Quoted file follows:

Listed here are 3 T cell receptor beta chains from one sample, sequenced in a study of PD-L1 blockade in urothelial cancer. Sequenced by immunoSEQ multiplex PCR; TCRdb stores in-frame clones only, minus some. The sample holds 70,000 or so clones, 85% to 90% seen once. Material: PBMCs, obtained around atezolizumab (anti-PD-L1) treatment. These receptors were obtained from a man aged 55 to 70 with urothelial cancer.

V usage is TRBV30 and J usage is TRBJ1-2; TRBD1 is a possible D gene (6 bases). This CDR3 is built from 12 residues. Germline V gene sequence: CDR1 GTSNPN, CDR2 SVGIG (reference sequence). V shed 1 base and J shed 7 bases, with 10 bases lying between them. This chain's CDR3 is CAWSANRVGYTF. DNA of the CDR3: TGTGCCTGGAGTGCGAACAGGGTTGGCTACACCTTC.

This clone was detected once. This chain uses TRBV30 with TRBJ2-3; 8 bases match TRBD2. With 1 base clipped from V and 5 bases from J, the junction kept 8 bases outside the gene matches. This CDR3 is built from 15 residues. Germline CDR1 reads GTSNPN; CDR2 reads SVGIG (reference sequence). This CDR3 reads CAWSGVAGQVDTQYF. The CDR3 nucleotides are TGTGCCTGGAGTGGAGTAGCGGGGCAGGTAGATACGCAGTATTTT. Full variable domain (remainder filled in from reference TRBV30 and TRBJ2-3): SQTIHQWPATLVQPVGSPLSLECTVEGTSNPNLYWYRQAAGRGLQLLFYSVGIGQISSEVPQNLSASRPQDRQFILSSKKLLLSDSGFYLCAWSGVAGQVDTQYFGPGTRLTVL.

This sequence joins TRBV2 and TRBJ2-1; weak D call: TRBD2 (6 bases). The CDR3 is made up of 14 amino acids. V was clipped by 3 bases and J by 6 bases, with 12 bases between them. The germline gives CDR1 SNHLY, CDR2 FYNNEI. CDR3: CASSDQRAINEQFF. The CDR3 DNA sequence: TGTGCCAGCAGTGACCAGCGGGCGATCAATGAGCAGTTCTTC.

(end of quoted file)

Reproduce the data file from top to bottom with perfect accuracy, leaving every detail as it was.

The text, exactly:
Listed here are 3 T cell receptor beta chains from one sample, sequenced in a study of PD-L1 blockade in urothelial cancer. Sequenced by immunoSEQ multiplex PCR; TCRdb stores in-frame clones only, minus some. The sample holds 70,000 or so clones, 85% to 90% seen once. Material: PBMCs, obtained around atezolizumab (anti-PD-L1) treatment. These receptors were obtained from a man aged 55 to 70 with urothelial cancer.

V usage is TRBV30 and J usage is TRBJ1-2; TRBD1 is a possible D gene (6 bases). This CDR3 is built from 12 residues. Germline V gene sequence: CDR1 GTSNPN, CDR2 SVGIG (reference sequence). V shed 1 base and J shed 7 bases, with 10 bases lying between them. This chain's CDR3 is CAWSANRVGYTF. DNA of the CDR3: TGTGCCTGGAGTGCGAACAGGGTTGGCTACACCTTC.

This clone was detected once. This chain uses TRBV30 with TRBJ2-3; 8 bases match TRBD2. With 1 base clipped from V and 5 bases from J, the junction kept 8 bases outside the gene matches. This CDR3 is built from 15 residues. Germline CDR1 reads GTSNPN; CDR2 reads SVGIG (reference sequence). This CDR3 reads CAWSGVAGQVDTQYF. The CDR3 nucleotides are TGTGCCTGGAGTGGAGTAGCGGGGCAGGTAGATACGCAGTATTTT. Full variable domain (remainder filled in from reference TRBV30 and TRBJ2-3): SQTIHQWPATLVQPVGSPLSLECTVEGTSNPNLYWYRQAAGRGLQLLFYSVGIGQISSEVPQNLSASRPQDRQFILSSKKLLLSDSGFYLCAWSGVAGQVDTQYFGPGTRLTVL.

This sequence joins TRBV2 and TRBJ2-1; weak D call: TRBD2 (6 bases). The CDR3 is made up of 14 amino acids. V was clipped by 3 bases and J by 6 bases, with 12 bases between them. The germline gives CDR1 SNHLY, CDR2 FYNNEI. CDR3: CASSDQRAINEQFF. The CDR3 DNA sequence: TGTGCCAGCAGTGACCAGCGGGCGATCAATGAGCAGTTCTTC.